Not Sticking to Script, Qaddafi Loyalists Fight On

Libyan rebels fail to seize Bani Walid, as Qaddafi loyalists count NATO casualties

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Col. Muammar Qaddafi is still in Libya, his supporters are still fighting, and a surge by the country's new leadership failed to capture a town that is one of the long-time strongman's densest centers of support. What has looked for weeks like the final throes of the Qaddafi regime apparently drags on.

The forces of the National Transitional Council have seized an airport south of Sirte, Qaddafi's birthplace, Bloomberg reported, but they faced "fierce" resistance from loyalists. And a siege of Bani Walid, another stronghold of pro-Qaddafi fighters, fell short, according to a Reuters report. The opposition "licked their wounds" after the battle, Reuters reported, while Qaddafi's spokesman, Moussa Ibrahim, called the wire service to charge that NATO's airstrikes in Sirte had killed 354 civilians.

"We are aware of these allegations," Colonel Roland Lavoie, spokesman for the Western military alliance, said in Brussels. "It is not the first time such allegations have been made. Most often, they are revealed to be unfounded or inconclusive."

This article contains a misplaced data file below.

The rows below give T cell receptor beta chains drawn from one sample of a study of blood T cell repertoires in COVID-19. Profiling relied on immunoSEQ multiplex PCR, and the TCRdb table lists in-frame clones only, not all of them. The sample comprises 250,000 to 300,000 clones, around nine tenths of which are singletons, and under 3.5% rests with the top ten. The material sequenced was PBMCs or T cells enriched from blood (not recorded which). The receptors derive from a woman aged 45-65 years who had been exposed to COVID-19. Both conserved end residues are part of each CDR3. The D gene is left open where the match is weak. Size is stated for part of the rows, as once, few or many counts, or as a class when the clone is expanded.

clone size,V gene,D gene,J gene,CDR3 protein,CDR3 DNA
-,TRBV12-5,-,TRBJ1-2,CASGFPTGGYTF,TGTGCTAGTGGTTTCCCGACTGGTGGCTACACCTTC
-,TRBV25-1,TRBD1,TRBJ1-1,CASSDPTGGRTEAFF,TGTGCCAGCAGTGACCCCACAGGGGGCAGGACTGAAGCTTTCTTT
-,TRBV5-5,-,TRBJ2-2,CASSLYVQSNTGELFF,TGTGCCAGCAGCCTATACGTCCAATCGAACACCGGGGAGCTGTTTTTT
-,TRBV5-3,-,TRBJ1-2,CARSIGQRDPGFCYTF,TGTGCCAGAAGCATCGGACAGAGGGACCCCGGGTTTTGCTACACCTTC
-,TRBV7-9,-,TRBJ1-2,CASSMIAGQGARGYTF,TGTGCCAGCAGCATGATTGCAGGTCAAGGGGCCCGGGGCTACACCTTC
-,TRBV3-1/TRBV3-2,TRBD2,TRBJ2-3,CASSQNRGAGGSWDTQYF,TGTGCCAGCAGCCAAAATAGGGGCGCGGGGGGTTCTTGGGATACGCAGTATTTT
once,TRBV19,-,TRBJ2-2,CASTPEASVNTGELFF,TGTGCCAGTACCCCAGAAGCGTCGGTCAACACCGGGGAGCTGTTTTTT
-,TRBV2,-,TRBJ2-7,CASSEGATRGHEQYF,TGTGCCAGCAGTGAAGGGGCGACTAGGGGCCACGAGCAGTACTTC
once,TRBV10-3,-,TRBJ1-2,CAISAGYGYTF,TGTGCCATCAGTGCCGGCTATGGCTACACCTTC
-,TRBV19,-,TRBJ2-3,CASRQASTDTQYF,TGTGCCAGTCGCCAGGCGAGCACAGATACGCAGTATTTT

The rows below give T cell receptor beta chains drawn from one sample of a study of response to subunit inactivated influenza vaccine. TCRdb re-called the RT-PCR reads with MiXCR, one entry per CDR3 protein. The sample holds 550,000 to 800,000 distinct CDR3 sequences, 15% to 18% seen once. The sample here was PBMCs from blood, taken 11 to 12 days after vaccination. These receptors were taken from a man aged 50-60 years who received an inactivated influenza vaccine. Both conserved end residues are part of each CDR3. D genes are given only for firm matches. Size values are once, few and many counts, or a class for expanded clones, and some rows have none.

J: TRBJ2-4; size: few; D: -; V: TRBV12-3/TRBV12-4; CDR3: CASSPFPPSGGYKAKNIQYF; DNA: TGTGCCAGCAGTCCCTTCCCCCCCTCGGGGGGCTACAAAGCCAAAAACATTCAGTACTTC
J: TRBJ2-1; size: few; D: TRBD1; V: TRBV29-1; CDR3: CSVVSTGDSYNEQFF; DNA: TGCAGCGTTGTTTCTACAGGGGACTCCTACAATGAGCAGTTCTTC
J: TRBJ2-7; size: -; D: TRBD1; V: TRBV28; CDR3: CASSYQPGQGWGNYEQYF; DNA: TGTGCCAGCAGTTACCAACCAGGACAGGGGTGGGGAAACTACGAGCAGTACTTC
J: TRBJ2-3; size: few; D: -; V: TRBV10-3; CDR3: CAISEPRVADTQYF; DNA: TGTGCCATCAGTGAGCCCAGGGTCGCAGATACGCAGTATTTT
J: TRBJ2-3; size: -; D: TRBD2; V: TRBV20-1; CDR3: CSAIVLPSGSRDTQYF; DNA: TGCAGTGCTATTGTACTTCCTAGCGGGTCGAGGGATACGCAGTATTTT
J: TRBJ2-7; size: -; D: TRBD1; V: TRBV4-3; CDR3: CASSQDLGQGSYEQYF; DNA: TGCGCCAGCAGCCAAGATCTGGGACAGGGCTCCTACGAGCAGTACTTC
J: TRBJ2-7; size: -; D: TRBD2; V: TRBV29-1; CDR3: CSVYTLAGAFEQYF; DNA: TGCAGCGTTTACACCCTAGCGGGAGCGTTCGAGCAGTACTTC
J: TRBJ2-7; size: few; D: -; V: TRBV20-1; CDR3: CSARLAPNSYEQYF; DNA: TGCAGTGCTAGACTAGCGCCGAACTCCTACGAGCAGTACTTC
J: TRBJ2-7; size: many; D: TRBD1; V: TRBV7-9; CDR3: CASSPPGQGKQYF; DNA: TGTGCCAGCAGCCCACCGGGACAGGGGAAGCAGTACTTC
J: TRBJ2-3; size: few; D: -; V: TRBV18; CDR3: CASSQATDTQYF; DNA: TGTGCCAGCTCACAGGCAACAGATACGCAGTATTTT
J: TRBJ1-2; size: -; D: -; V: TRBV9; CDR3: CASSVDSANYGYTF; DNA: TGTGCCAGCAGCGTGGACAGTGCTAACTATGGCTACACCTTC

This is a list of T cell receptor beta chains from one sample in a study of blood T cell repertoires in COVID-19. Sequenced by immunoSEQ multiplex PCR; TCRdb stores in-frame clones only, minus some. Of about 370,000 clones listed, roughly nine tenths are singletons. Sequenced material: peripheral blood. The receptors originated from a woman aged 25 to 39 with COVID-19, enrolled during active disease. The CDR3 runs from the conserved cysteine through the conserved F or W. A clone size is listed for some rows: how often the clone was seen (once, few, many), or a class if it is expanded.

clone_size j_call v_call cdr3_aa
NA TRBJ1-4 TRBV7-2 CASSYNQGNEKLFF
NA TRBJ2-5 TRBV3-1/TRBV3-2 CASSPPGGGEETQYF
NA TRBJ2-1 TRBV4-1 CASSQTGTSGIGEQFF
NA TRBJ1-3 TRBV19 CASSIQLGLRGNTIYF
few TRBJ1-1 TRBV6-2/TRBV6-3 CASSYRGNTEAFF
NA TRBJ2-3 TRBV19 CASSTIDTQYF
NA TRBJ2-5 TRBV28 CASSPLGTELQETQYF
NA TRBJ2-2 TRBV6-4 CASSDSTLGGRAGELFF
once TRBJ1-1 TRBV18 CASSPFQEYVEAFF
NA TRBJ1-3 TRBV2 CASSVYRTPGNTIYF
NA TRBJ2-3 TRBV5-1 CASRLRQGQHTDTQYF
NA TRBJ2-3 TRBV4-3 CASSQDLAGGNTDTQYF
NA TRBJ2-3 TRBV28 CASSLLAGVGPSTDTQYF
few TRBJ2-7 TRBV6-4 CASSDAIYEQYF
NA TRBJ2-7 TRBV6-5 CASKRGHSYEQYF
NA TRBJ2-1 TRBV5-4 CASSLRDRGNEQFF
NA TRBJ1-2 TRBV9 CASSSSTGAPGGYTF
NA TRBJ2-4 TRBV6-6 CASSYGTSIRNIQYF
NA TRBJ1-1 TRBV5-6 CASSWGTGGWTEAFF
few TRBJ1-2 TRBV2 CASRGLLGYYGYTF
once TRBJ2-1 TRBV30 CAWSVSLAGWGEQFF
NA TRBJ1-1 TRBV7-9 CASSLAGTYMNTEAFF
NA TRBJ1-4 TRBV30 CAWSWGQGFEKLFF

The death toll could not be verified as communications with the coastal city have been scant since Tripoli fell on August 23.
More than 700 people were wounded in air strikes in Sirte on Friday, Ibrahim said, and 89 were missing.
"In the last 17 days more than 2,000 residents of the city of Sirte were killed in NATO air strikes," he added.
Ibrahim, who put his own location as near Sirte, said Gaddafi remained in the country and was confident of victory.
"We will be able to continue this fight and we have enough arms for months and months to come," he said.

The more worrisome note for supporters of the NTC could be heard in the post-battle grumbling. Forces outside Bani Walid are deeply frustrated with their leaders, Reuters reported. And while it has been almost a month since the rebels took the capital, the continued tough resistance makes instituting the elements of a new, stable Libyan state difficult.

One wouldn't know that, necessarily, from the way the Libya story is playing out in the United States. President Barack Obama will meet NTC leader Mustafa Abdel Jalil at the United Nations General Assembly in New York next week, to "congratulate Jalil on the defeat of Muammar Qaddafi’s forces and discuss transition plans."

Might want to look for a less definitive synonym for "defeat," at least while NTC fighters remain hunkered down and unhappy, still on the outskirts of a city loyal to the strongman of old.

This article is from the archive of our partner The Wire.